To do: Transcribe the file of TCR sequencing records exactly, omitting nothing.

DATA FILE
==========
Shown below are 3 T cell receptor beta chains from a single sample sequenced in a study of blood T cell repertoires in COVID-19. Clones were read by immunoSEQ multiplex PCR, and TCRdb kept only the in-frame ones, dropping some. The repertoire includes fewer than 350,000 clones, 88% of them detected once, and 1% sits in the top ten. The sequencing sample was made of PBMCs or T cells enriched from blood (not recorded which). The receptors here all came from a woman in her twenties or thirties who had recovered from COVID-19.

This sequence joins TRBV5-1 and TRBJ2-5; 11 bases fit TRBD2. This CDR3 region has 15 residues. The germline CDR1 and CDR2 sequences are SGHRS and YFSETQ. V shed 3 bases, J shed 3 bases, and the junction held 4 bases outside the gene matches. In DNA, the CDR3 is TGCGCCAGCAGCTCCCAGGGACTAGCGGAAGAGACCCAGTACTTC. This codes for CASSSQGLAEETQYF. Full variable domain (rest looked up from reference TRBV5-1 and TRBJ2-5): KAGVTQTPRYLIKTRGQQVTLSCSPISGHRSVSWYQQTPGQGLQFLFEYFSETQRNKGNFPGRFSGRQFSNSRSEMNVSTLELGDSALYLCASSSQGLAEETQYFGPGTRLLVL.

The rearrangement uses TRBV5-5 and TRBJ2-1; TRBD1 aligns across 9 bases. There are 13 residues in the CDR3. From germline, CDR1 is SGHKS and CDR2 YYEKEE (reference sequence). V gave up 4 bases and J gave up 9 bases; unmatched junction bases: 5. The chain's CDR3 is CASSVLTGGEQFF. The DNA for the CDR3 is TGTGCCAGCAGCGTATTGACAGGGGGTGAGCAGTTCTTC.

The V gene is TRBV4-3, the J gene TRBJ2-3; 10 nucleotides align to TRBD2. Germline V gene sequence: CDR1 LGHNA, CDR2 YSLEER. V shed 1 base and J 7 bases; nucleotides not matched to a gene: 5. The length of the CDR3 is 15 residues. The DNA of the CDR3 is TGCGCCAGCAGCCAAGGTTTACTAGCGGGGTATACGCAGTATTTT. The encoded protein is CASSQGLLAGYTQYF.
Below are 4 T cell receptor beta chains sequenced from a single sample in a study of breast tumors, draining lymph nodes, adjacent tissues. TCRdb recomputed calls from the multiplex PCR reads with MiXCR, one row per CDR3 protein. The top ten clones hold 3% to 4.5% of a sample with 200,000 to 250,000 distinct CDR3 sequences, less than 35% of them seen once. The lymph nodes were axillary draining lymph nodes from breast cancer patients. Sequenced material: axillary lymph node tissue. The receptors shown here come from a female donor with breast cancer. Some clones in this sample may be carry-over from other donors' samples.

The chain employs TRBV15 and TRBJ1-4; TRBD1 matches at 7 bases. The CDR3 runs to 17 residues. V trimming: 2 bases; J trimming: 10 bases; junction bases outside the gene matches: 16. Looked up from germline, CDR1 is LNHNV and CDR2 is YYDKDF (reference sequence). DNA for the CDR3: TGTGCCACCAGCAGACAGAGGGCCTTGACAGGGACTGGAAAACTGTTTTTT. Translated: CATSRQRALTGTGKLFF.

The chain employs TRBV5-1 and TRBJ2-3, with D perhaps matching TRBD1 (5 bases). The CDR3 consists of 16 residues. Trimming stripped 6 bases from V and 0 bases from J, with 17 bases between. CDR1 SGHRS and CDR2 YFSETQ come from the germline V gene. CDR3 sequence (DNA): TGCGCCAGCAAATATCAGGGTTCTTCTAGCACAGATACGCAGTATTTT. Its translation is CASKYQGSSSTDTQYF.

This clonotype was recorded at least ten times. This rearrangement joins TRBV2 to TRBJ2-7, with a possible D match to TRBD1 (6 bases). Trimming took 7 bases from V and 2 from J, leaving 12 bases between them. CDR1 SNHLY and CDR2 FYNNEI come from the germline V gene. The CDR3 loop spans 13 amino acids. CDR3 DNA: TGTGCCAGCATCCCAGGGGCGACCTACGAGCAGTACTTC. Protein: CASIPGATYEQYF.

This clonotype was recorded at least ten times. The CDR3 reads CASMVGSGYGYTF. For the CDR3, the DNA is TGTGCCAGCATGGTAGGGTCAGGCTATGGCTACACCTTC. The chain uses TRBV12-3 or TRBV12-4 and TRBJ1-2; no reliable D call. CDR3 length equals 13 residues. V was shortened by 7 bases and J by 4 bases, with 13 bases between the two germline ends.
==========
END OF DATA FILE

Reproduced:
Shown below are 3 T cell receptor beta chains from a single sample sequenced in a study of blood T cell repertoires in COVID-19. Clones were read by immunoSEQ multiplex PCR, and TCRdb kept only the in-frame ones, dropping some. The repertoire includes fewer than 350,000 clones, 88% of them detected once, and 1% sits in the top ten. The sequencing sample was made of PBMCs or T cells enriched from blood (not recorded which). The receptors here all came from a woman in her twenties or thirties who had recovered from COVID-19.

This sequence joins TRBV5-1 and TRBJ2-5; 11 bases fit TRBD2. This CDR3 region has 15 residues. The germline CDR1 and CDR2 sequences are SGHRS and YFSETQ. V shed 3 bases, J shed 3 bases, and the junction held 4 bases outside the gene matches. In DNA, the CDR3 is TGCGCCAGCAGCTCCCAGGGACTAGCGGAAGAGACCCAGTACTTC. This codes for CASSSQGLAEETQYF. Full variable domain (rest looked up from reference TRBV5-1 and TRBJ2-5): KAGVTQTPRYLIKTRGQQVTLSCSPISGHRSVSWYQQTPGQGLQFLFEYFSETQRNKGNFPGRFSGRQFSNSRSEMNVSTLELGDSALYLCASSSQGLAEETQYFGPGTRLLVL.

The rearrangement uses TRBV5-5 and TRBJ2-1; TRBD1 aligns across 9 bases. There are 13 residues in the CDR3. From germline, CDR1 is SGHKS and CDR2 YYEKEE (reference sequence). V gave up 4 bases and J gave up 9 bases; unmatched junction bases: 5. The chain's CDR3 is CASSVLTGGEQFF. The DNA for the CDR3 is TGTGCCAGCAGCGTATTGACAGGGGGTGAGCAGTTCTTC.

The V gene is TRBV4-3, the J gene TRBJ2-3; 10 nucleotides align to TRBD2. Germline V gene sequence: CDR1 LGHNA, CDR2 YSLEER. V shed 1 base and J 7 bases; nucleotides not matched to a gene: 5. The length of the CDR3 is 15 residues. The DNA of the CDR3 is TGCGCCAGCAGCCAAGGTTTACTAGCGGGGTATACGCAGTATTTT. The encoded protein is CASSQGLLAGYTQYF.
Below are 4 T cell receptor beta chains sequenced from a single sample in a study of breast tumors, draining lymph nodes, adjacent tissues. TCRdb recomputed calls from the multiplex PCR reads with MiXCR, one row per CDR3 protein. The top ten clones hold 3% to 4.5% of a sample with 200,000 to 250,000 distinct CDR3 sequences, less than 35% of them seen once. The lymph nodes were axillary draining lymph nodes from breast cancer patients. Sequenced material: axillary lymph node tissue. The receptors shown here come from a female donor with breast cancer. Some clones in this sample may be carry-over from other donors' samples.

The chain employs TRBV15 and TRBJ1-4; TRBD1 matches at 7 bases. The CDR3 runs to 17 residues. V trimming: 2 bases; J trimming: 10 bases; junction bases outside the gene matches: 16. Looked up from germline, CDR1 is LNHNV and CDR2 is YYDKDF (reference sequence). DNA for the CDR3: TGTGCCACCAGCAGACAGAGGGCCTTGACAGGGACTGGAAAACTGTTTTTT. Translated: CATSRQRALTGTGKLFF.

The chain employs TRBV5-1 and TRBJ2-3, with D perhaps matching TRBD1 (5 bases). The CDR3 consists of 16 residues. Trimming stripped 6 bases from V and 0 bases from J, with 17 bases between. CDR1 SGHRS and CDR2 YFSETQ come from the germline V gene. CDR3 sequence (DNA): TGCGCCAGCAAATATCAGGGTTCTTCTAGCACAGATACGCAGTATTTT. Its translation is CASKYQGSSSTDTQYF.

This clonotype was recorded at least ten times. This rearrangement joins TRBV2 to TRBJ2-7, with a possible D match to TRBD1 (6 bases). Trimming took 7 bases from V and 2 from J, leaving 12 bases between them. CDR1 SNHLY and CDR2 FYNNEI come from the germline V gene. The CDR3 loop spans 13 amino acids. CDR3 DNA: TGTGCCAGCATCCCAGGGGCGACCTACGAGCAGTACTTC. Protein: CASIPGATYEQYF.

This clonotype was recorded at least ten times. The CDR3 reads CASMVGSGYGYTF. For the CDR3, the DNA is TGTGCCAGCATGGTAGGGTCAGGCTATGGCTACACCTTC. The chain uses TRBV12-3 or TRBV12-4 and TRBJ1-2; no reliable D call. CDR3 length equals 13 residues. V was shortened by 7 bases and J by 4 bases, with 13 bases between the two germline ends.